Culture

Dubioza Kolektiv: the Bosnian band without a genre

Article published on Aug. 21, 2015
Article published on Aug. 21, 2015

Dubioza Kolektiv set the stage Côté Cour on fire at Festival Esperanzah on Sunday. cafébabel Brussels interviewed the members of this Bosnian band, which describes its style as anything between "Nirvana and Rihanna".

How would you describe Dubioza Kolektiv for those who don't know you?

Dubiosa Kolektiv (DK): We never really tried to define our musical style or try to fit it into strict genre borders. The important things for us are the messages and ideas that we are trying to promote. We are then trying to find the best musical background for certain lyrics and that's why it all sounds so eclectic in the end. On top of that, we are trying to keep local, with a Balkan touch to our sound so you can hear loud and clear where we come from. In the end you get something that sounds somewhere in between Nirvana and Rihanna, and between Rock and Kozachok…

You want to address some problems of Bosnian society in your lyrics. What are the biggest challenges to solve?

DK: There are a lot of issues that our society has to solve in the future and this process is painfully slow because of the incapable politicians that are ruling the country. We have an administration that is as big as the one in Brussels running a country of barely 4 million people. 14 governments, 250 ministries, 3 presidents… It is a bureaucratic nightmare that is preventing any kind of reform.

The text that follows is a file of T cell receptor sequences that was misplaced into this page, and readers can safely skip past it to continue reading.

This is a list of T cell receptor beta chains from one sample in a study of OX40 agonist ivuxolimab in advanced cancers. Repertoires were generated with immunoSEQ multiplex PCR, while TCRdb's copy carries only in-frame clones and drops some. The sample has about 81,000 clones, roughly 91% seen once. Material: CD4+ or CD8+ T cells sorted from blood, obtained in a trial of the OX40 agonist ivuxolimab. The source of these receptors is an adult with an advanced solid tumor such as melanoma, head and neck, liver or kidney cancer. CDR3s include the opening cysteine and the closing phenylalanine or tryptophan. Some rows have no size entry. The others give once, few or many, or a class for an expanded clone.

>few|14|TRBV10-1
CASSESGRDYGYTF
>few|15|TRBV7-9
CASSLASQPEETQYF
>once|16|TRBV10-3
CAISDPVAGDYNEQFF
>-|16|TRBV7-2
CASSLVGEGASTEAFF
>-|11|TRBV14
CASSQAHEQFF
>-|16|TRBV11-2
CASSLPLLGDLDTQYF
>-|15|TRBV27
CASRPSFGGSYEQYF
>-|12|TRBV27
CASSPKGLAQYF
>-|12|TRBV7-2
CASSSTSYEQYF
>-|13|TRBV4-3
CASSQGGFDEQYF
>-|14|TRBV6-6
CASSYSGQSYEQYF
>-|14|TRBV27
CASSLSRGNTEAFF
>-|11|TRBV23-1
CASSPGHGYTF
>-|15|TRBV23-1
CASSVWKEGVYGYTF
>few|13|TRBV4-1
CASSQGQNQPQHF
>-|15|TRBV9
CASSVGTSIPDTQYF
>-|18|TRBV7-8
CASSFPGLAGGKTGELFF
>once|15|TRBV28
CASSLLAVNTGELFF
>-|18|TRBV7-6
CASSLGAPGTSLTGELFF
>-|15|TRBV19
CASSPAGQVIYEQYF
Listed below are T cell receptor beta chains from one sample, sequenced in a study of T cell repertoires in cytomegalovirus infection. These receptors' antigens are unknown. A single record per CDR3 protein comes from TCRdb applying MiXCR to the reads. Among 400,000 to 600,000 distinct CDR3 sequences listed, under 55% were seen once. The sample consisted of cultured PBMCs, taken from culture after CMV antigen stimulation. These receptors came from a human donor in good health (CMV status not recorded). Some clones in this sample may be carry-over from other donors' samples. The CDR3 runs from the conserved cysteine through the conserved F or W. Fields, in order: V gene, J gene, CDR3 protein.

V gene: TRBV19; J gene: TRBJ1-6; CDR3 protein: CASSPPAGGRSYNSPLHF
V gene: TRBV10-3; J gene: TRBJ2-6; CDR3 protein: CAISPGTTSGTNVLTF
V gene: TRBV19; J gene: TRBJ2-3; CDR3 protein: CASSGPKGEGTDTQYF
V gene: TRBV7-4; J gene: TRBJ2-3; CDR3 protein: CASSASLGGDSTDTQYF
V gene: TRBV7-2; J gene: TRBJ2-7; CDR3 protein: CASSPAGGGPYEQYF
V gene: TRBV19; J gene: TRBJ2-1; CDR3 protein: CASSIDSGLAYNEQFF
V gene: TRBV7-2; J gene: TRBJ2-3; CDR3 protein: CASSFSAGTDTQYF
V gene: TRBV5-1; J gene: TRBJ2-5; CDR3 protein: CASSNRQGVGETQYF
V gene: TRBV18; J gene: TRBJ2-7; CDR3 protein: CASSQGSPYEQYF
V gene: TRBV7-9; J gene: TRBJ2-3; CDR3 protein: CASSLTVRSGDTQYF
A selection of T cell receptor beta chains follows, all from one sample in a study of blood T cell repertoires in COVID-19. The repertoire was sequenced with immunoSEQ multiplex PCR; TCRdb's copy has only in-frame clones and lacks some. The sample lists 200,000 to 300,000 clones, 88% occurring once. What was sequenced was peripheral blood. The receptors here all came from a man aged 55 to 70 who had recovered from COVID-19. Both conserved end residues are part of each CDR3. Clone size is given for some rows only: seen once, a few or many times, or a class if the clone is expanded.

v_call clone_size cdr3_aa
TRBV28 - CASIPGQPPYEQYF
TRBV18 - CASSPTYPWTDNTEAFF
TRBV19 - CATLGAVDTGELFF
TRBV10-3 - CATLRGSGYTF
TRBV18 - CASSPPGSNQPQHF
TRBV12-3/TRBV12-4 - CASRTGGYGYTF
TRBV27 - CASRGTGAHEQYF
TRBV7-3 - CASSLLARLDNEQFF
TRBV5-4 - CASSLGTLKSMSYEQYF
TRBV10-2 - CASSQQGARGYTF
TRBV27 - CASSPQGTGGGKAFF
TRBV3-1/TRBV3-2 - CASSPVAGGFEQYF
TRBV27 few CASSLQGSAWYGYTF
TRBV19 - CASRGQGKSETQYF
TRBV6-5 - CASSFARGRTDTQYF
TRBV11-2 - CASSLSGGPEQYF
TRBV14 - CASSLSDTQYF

Do you think a closer link with the European Union would help to find solutions?

DK: We need to solve our problems internally. Local politicians are pointing to the EU as a magical solution to all of our problems and by doing that they are trying to transfer responsibility for our problems to someone else who should wave a magic wand and resolve everything. It is simply not going to happen.

If you see what happened in Greece recently, or how EU is dealing with influx of refugees from Africa and Middle East, you see that EU is not omnipotent and that the Brussels administration can be either very helpless or very wrong on some occasions.

How can music help to fight for a cause?

DK: We don’t have illusions that music can change the world and that one band can start a revolution and solve all the problems in the world with few songs. But we believe that music can inspire people and makes them think about issues that would otherwise be ignored. We think that the role of artists is to try to influence society to embrace positive changes.

You came through the Bosnian war as you were young, has it had an influence on your group? 

DK: This war experience probably formed us as people. We were just kids when the war started and we learned all our lessons the hardest possible way. This is why the D.I.Y. approach comes so natural to us. That is the only way we know how to do things… We write, record and produce our music in our own studio, design our CD covers and websites and do most of the remaining band-related work ourselves and we think that this is the only right way. Musically - we've learned not to be afraid to experiment and play with different genres, in all possible and impossible combinations, and to try to break as many barriers as we can.

YouTube: Dubioza Kolektiv - "No Escape (from Balkan)"

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